Liquid pharmaceutical Preparations
A solution is a homogenous one-phase system consisting of two or more components.
→solvent + solute
• The solvent is that phase in which the dispersion occurs and the solute is that component that is dispersed as small
molecules or ions in the solvent.
• Liquid preparations: the formulation prepared by dispersing drug substance in the appropriate solvents and used
internally or externally.
Homogeneous formulations: should be a clear solution.
Non-homogeneous formulations: particles should be small with a narrow particle size distribution.
Liquid formulations for oral should be palatable.
For all liquid formulations:
- With an accurate content
- Convenient package
Classification of liquid preparations
1. According to the dispersion system
• Homogeneous system: thermodynamic stable
➢ Low molecular solutions: solute < 1 nm
➢ High molecular solutions: solute 1~100 nm
• Non-homogeneous system: unstable system
➢ Sol (lyophobic colloid): molecular aggregate (1~100 nm)
➢ Emulsion: >100 nm
➢ Suspensions: >500 nm
2. According to the administration route
- Drops, syrups, emulsions, suspensions, mixture
- Dermal: lotion, liniment
- For ENT (ears, nose, throat): nasal drops, auristillae
- For ophthalmic administration: eye drops, collyria
- For rectal, vaginal, and urethral administration: enema, irrigations
Advantages of liquid formulations
- A drug administered in the form of a solution is immediately available for absorption.
- Irritation is reduced by administration because of the immediate dilution of drugs by the gastric contents.
- Liquids are easier to swallow than solids and therefore particularly acceptable for pediatric and geriatric use.
- Especially suitable for oil drugs (emulsion)
- A broad administration route.
Disadvantages of liquid dosage form
- Chemical stability: hydrolysis, oxidation
- Physical stability: emulsion, suspension
- Liquids are bulky and therefore inconvenient to transport and store.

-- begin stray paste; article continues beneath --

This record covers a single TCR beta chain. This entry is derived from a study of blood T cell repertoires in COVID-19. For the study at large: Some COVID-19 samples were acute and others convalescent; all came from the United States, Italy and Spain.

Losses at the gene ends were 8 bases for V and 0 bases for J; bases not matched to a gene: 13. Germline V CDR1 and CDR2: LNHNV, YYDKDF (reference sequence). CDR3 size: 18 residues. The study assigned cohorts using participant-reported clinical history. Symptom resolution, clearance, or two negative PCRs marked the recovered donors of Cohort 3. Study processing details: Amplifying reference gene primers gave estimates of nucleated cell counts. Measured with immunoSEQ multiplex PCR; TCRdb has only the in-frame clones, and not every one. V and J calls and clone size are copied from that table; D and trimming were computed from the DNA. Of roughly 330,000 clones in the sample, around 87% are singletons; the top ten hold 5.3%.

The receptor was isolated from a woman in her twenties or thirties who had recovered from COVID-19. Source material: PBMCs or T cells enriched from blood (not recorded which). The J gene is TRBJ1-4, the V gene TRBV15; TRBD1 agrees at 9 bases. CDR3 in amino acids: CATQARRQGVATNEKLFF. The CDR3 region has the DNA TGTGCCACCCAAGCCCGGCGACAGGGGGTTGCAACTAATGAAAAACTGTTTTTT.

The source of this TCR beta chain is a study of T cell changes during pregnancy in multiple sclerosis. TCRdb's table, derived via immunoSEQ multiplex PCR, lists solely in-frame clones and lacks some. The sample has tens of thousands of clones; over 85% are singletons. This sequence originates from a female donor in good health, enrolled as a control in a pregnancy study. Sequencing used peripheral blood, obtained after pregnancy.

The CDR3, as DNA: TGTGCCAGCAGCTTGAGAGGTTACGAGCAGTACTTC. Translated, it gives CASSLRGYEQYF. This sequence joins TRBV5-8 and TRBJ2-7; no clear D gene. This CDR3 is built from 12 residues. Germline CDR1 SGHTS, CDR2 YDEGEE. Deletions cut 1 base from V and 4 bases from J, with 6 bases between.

- Solutions often provide suitable media for the growth of micro-organisms and may therefore require the addition of a preservative.
Solvents for liquid preparations
1. Aqueous solvent
– Distilled water
• – Alcohol
• – Glycerin
• – Propylene glycol
• – Polyethylene glycol (PEG)
• – Dimethyl sulfoxide (DMSO)
• – Fatty oils
Water is the most widely used solvent for use as a vehicle for pharmaceutical products because of its lack of toxicity,
physiological compatibility and its ability to dissolve a wide range of materials.
- Distilled water
- Free of salt
- Free of pyrogen
- Free from carbon dioxide or free from air
Ethanol (ethyl alcohol)
- Next to water, it is the most useful solvent in Pharmacy.
- In Chinese Pharmacopoeia:95%(V/V)
- primary solvent for many organic compounds.
- Together with water, it forms a hydroalcoholic mixture that dissolves both alcohol-soluble and water-soluble
- Particularly for external applications.
- particularly useful for the extraction of crude drugs being more selective than water
Glycerin (USP: glycerol)
- Glycerin is a clear syrupy liquid with a sweet taste.
- Miscible with both water and alcohol.
- Widely used particularly as an auxiliary solvent in conjugation with water or alcohol.
- Used in many internal preparations.
- 10% water-containing glycerin no irritation
- >30% glycerin has preservative qualities.
- For pharmaceutical use: 1,2-propylene glycol.
- Useful solvent with a wide range of applications and is miscible with water and alcohol.
- Frequently substituted for glycerin in modern pharmaceutical formulations.
- A mixture of propylene glycol and water can decrease the hydrolysis of drug substances and increase stability.
Molecular Weight < 1000, liquid state, such as PEG 200, 300, 400, 600.
• Commonly used in the liquid formulation: PEG 300~600.
• Because of the strong H-bonding between PEGs and water, they are freely soluble in water and in many organic solvents, often used in conjunction with water or glycerol as a cosolvent.
• Used in the formulation of water-miscible ointment bases.
Dimethyl sulfoxide (DMSO)
- is a highly polar compound and increases the rate of absorption of drugs through the skin, it can be used as a drug delivery system.
- Dissolves a broad range of substances therefore called alcahest (universal solvent).
- Including sesame oil, castor oil, cotton seed oil, soya oil, maize oil, olive oil
- Dissolves hormones, volatile oil, free alkaloids, and a great deal of aromatic compounds.
- For external use: nasal drops, lotion, liniment.
- For internal: VA and VD solutions.
- oily substance used as solvents for external use, particularly in cosmetics where low viscosity, lack of
greasiness, and good absorption through the skin are desired.